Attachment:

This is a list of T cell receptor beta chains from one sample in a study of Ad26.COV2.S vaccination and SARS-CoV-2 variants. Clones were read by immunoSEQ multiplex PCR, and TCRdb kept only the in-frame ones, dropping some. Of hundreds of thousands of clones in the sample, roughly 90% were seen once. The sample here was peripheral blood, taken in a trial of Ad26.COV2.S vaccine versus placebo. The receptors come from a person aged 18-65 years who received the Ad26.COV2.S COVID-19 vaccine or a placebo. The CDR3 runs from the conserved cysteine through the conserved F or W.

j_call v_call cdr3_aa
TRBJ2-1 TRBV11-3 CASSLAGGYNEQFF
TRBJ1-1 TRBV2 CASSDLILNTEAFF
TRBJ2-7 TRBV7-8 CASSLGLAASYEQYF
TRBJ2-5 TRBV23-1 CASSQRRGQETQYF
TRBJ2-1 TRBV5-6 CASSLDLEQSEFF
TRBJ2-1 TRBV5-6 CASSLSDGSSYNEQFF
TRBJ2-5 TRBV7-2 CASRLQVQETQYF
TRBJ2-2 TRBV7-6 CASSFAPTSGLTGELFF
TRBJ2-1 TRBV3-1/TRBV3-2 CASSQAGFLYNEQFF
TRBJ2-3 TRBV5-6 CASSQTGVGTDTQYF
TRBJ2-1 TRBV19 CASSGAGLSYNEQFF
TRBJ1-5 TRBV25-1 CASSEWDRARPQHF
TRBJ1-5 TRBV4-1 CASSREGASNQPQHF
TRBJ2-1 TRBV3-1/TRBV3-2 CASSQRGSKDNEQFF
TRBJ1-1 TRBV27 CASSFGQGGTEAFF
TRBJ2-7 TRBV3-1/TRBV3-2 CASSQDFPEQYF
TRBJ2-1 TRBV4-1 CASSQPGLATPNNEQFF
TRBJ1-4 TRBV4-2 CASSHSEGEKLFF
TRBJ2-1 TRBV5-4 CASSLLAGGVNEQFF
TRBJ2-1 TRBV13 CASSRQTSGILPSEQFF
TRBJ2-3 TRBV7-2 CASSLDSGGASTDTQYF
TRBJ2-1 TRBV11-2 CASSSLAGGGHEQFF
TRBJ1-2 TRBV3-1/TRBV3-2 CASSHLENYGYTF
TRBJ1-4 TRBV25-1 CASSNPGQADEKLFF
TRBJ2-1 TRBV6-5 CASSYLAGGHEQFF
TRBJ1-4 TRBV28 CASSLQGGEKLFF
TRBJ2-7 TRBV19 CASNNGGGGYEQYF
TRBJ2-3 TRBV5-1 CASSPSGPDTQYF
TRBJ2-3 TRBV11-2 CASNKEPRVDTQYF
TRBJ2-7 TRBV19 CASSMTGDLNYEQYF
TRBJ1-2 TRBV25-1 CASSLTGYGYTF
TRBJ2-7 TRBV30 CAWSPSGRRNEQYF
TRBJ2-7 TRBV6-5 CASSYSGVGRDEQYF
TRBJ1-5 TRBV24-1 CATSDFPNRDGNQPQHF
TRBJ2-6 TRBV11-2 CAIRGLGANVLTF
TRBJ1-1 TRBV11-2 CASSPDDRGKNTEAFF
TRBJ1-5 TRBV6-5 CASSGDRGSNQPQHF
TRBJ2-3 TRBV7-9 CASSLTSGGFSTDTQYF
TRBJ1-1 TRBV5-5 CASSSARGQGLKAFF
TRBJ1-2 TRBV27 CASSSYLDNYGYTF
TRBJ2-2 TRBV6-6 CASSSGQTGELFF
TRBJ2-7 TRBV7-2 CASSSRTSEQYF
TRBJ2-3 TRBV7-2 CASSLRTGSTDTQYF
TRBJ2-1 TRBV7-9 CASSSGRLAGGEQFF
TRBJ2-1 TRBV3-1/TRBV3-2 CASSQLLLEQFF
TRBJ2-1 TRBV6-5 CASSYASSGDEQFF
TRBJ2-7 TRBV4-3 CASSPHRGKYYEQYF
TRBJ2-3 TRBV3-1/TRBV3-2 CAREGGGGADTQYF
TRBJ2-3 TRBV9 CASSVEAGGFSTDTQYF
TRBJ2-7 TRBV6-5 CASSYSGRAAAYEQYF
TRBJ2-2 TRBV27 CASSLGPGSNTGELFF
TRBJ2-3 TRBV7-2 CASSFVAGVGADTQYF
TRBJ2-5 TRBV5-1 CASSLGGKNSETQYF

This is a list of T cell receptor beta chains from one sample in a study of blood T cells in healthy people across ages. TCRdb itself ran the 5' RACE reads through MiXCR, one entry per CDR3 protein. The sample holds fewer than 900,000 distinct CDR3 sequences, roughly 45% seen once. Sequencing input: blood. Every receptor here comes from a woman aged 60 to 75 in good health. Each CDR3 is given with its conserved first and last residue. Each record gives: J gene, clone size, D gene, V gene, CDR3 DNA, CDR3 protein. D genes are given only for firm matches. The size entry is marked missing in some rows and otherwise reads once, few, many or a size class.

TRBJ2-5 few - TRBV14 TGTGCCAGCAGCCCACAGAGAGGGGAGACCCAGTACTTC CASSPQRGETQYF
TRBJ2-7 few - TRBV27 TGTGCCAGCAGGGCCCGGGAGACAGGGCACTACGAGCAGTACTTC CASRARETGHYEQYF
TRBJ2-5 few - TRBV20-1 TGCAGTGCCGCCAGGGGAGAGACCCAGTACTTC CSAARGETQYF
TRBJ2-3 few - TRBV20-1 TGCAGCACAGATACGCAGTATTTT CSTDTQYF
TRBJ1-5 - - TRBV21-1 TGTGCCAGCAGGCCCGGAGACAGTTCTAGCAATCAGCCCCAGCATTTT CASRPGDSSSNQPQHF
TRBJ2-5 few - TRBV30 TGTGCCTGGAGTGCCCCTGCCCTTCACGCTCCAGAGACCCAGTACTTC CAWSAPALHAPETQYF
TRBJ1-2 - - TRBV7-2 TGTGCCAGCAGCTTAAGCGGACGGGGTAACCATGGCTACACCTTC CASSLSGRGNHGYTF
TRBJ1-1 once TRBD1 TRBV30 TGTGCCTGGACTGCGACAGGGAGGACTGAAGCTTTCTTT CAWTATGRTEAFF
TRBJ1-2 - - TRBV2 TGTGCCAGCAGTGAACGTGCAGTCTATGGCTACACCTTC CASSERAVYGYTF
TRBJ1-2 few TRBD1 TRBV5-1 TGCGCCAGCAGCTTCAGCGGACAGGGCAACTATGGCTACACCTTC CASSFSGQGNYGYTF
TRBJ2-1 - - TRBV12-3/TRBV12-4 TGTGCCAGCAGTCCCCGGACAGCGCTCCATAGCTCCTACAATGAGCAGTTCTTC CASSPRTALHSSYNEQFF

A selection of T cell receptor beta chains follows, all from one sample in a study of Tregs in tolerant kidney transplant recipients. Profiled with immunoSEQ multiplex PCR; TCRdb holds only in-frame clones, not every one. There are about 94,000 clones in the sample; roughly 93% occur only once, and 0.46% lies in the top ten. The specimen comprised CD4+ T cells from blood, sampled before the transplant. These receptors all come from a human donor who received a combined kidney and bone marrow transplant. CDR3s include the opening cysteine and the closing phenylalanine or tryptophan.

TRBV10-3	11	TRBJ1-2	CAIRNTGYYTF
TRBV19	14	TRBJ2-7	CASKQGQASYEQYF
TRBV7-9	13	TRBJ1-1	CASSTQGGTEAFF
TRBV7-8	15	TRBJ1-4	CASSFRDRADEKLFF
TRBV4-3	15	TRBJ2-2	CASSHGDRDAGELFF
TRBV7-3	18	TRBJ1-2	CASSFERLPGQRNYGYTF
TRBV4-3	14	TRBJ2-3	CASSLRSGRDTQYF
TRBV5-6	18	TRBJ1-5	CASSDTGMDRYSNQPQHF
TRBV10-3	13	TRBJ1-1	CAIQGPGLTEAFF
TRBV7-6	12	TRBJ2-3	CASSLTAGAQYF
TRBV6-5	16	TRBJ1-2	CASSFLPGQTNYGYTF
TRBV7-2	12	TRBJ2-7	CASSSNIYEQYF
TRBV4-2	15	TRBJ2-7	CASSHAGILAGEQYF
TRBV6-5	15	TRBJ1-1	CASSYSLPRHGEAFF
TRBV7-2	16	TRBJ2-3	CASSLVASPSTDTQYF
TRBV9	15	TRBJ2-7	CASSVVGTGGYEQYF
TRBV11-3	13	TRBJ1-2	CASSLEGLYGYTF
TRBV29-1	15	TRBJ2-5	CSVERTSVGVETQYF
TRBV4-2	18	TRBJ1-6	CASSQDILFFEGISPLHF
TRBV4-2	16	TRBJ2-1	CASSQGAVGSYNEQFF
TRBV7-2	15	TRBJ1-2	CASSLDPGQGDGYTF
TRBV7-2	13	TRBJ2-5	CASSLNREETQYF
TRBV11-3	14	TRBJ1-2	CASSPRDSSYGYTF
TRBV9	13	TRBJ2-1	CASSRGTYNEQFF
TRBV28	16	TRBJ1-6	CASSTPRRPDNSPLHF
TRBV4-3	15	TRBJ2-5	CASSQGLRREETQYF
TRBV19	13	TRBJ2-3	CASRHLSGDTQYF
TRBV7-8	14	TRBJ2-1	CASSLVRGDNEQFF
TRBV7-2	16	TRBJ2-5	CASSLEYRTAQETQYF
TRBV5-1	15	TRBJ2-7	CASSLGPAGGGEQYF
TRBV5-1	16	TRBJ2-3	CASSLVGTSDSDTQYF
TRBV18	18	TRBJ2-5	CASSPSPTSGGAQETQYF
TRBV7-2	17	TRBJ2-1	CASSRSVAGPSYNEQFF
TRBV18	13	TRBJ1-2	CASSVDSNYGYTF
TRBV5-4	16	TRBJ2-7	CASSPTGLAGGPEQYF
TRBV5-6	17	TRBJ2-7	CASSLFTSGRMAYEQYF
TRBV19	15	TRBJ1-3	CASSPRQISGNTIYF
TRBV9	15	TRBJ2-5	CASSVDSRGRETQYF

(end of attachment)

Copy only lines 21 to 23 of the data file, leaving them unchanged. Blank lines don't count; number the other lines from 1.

TRBJ2-1 TRBV5-4 CASSLLAGGVNEQFF
TRBJ2-1 TRBV13 CASSRQTSGILPSEQFF
TRBJ2-3 TRBV7-2 CASSLDSGGASTDTQYF